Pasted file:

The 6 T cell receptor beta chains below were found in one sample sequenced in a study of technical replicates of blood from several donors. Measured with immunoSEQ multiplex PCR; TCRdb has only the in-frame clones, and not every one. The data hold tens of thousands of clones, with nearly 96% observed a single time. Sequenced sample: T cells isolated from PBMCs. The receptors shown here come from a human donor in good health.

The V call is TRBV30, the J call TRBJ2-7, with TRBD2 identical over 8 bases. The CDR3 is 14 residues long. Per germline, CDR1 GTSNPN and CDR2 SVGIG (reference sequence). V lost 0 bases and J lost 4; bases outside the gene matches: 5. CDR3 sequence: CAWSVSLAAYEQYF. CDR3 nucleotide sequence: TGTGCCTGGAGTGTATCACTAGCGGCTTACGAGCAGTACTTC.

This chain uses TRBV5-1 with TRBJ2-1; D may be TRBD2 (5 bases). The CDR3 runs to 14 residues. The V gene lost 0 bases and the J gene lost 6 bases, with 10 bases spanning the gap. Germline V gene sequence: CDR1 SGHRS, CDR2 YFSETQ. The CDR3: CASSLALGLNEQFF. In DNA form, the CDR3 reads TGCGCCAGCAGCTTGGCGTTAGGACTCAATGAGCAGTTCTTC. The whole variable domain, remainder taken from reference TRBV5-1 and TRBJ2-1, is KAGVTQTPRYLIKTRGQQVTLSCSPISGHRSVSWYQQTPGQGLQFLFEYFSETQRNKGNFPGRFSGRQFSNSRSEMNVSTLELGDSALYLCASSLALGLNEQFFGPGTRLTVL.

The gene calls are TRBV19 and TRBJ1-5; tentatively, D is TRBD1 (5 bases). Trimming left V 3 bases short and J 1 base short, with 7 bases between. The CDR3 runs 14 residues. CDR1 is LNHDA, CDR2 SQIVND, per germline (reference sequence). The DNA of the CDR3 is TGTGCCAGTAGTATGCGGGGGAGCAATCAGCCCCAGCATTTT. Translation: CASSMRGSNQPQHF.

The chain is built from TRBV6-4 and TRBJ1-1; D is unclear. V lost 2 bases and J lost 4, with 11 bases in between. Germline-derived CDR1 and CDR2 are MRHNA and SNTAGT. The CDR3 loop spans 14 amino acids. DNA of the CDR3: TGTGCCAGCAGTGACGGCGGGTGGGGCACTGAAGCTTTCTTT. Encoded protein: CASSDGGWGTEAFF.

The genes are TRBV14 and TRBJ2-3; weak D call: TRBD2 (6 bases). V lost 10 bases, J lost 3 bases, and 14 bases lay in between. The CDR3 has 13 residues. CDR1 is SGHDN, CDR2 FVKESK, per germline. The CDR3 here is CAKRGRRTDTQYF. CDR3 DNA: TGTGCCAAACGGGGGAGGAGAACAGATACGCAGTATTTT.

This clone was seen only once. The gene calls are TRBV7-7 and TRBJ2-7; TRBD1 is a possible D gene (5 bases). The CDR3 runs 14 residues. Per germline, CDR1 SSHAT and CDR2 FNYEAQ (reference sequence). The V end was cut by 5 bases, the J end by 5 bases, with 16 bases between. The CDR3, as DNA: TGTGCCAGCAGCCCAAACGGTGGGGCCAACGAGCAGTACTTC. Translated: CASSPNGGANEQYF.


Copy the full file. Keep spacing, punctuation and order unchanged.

The 6 T cell receptor beta chains below were found in one sample sequenced in a study of technical replicates of blood from several donors. Measured with immunoSEQ multiplex PCR; TCRdb has only the in-frame clones, and not every one. The data hold tens of thousands of clones, with nearly 96% observed a single time. Sequenced sample: T cells isolated from PBMCs. The receptors shown here come from a human donor in good health.

The V call is TRBV30, the J call TRBJ2-7, with TRBD2 identical over 8 bases. The CDR3 is 14 residues long. Per germline, CDR1 GTSNPN and CDR2 SVGIG (reference sequence). V lost 0 bases and J lost 4; bases outside the gene matches: 5. CDR3 sequence: CAWSVSLAAYEQYF. CDR3 nucleotide sequence: TGTGCCTGGAGTGTATCACTAGCGGCTTACGAGCAGTACTTC.

This chain uses TRBV5-1 with TRBJ2-1; D may be TRBD2 (5 bases). The CDR3 runs to 14 residues. The V gene lost 0 bases and the J gene lost 6 bases, with 10 bases spanning the gap. Germline V gene sequence: CDR1 SGHRS, CDR2 YFSETQ. The CDR3: CASSLALGLNEQFF. In DNA form, the CDR3 reads TGCGCCAGCAGCTTGGCGTTAGGACTCAATGAGCAGTTCTTC. The whole variable domain, remainder taken from reference TRBV5-1 and TRBJ2-1, is KAGVTQTPRYLIKTRGQQVTLSCSPISGHRSVSWYQQTPGQGLQFLFEYFSETQRNKGNFPGRFSGRQFSNSRSEMNVSTLELGDSALYLCASSLALGLNEQFFGPGTRLTVL.

The gene calls are TRBV19 and TRBJ1-5; tentatively, D is TRBD1 (5 bases). Trimming left V 3 bases short and J 1 base short, with 7 bases between. The CDR3 runs 14 residues. CDR1 is LNHDA, CDR2 SQIVND, per germline (reference sequence). The DNA of the CDR3 is TGTGCCAGTAGTATGCGGGGGAGCAATCAGCCCCAGCATTTT. Translation: CASSMRGSNQPQHF.

The chain is built from TRBV6-4 and TRBJ1-1; D is unclear. V lost 2 bases and J lost 4, with 11 bases in between. Germline-derived CDR1 and CDR2 are MRHNA and SNTAGT. The CDR3 loop spans 14 amino acids. DNA of the CDR3: TGTGCCAGCAGTGACGGCGGGTGGGGCACTGAAGCTTTCTTT. Encoded protein: CASSDGGWGTEAFF.

The genes are TRBV14 and TRBJ2-3; weak D call: TRBD2 (6 bases). V lost 10 bases, J lost 3 bases, and 14 bases lay in between. The CDR3 has 13 residues. CDR1 is SGHDN, CDR2 FVKESK, per germline. The CDR3 here is CAKRGRRTDTQYF. CDR3 DNA: TGTGCCAAACGGGGGAGGAGAACAGATACGCAGTATTTT.

This clone was seen only once. The gene calls are TRBV7-7 and TRBJ2-7; TRBD1 is a possible D gene (5 bases). The CDR3 runs 14 residues. Per germline, CDR1 SSHAT and CDR2 FNYEAQ (reference sequence). The V end was cut by 5 bases, the J end by 5 bases, with 16 bases between. The CDR3, as DNA: TGTGCCAGCAGCCCAAACGGTGGGGCCAACGAGCAGTACTTC. Translated: CASSPNGGANEQYF.